Hands type fast while eyes follow the transmission in one of the TVs around the place. On one side someone replies emails. Photos are being edited. Someone else reads, while others get some rest for a while. The different colors on the clothes create a kaleidoscopic effect which intensifies when they mingle and chat. “Who won gold? What time is Colombia’s turn? Was there a full house at the Romelio? How was Puerto Rico’s performance?”
The hundreds of journalists who each day meet at the Press room of the XXIII Central American and Caribbean Sports Games work frenetically to show their audience the outcomes from an ambitious Games. Over than five thousands athletes and almost thirty sports make this event a landmark which requires joint efforts. The amount of data, numbers, names records and venues can swallow even the best of intentions. Good focus and great discipline are key for these data athletes.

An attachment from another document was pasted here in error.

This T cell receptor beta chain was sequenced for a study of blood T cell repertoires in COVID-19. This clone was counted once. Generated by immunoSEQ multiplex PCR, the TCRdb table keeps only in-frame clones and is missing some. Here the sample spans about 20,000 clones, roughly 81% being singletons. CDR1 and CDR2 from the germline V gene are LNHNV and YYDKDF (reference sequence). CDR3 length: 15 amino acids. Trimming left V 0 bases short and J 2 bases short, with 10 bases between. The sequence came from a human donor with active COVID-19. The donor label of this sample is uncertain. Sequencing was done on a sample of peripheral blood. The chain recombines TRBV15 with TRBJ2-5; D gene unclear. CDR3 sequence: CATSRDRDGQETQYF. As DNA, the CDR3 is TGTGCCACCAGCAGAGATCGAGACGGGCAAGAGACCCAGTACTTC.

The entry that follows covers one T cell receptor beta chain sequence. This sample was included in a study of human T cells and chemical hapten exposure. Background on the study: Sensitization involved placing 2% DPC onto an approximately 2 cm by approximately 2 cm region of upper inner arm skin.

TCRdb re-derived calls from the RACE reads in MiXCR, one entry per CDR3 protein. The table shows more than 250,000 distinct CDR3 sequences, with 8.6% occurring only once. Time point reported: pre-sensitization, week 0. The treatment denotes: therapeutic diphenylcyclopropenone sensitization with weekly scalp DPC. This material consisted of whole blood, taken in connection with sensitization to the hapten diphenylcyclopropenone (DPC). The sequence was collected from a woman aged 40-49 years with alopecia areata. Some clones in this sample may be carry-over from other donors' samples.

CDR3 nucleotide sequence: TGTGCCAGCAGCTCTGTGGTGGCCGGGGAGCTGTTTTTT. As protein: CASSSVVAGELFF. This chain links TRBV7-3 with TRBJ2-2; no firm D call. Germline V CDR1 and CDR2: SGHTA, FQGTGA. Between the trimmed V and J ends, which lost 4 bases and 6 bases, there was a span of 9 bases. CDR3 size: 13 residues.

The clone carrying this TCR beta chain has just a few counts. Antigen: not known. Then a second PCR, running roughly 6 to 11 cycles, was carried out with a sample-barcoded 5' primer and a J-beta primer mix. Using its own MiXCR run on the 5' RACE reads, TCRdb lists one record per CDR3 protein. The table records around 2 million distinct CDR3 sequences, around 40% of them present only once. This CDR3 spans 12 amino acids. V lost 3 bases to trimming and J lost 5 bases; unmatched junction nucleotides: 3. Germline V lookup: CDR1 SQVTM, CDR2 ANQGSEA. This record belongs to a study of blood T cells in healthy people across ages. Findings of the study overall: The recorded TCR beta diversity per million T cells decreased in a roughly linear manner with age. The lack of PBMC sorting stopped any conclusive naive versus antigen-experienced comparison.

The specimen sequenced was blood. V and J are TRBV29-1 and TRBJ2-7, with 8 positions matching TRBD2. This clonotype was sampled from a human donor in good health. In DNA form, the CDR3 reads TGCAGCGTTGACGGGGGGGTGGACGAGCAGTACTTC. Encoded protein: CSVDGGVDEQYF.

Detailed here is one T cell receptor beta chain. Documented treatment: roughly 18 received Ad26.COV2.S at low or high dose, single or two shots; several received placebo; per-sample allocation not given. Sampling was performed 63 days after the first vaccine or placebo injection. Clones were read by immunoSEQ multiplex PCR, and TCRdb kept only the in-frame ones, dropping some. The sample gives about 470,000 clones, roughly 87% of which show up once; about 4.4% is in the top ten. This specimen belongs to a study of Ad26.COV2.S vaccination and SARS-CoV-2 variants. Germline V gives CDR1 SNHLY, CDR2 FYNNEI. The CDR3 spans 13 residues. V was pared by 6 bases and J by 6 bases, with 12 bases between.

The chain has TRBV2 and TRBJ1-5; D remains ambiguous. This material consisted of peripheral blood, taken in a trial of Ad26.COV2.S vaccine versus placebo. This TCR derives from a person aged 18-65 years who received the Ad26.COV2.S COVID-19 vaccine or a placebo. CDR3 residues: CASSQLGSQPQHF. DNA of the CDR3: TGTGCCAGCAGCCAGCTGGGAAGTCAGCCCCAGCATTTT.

In our context, final users are resorting even less to press sources for information on medals or records. Without giving its due credit, truth is that kind of information is gotten through other ways. That is why it’s essential for the press to dig into that ground and bring out to light the stirring stories that surely go along with the lives which move on the pitches or tracks.
As is well-known for those who live it, it’s both important the sports record as the experience that is lovely kept in the memories. Behind every sweatdrop, every encouraging word, every scream, tear or pain; surely there are hiding some wonderful, painful, tough, hopeful stories. Stories of humans, as are those who came down from Olympus to compete.
With the same rigour and methodology the data requires, but also with the sensibility and heart the body requires, the press reunited at these Games is tasked to show the heat hiding under that cold data. May the Press Room thrill with the passion of telling stories, the stories of these Games.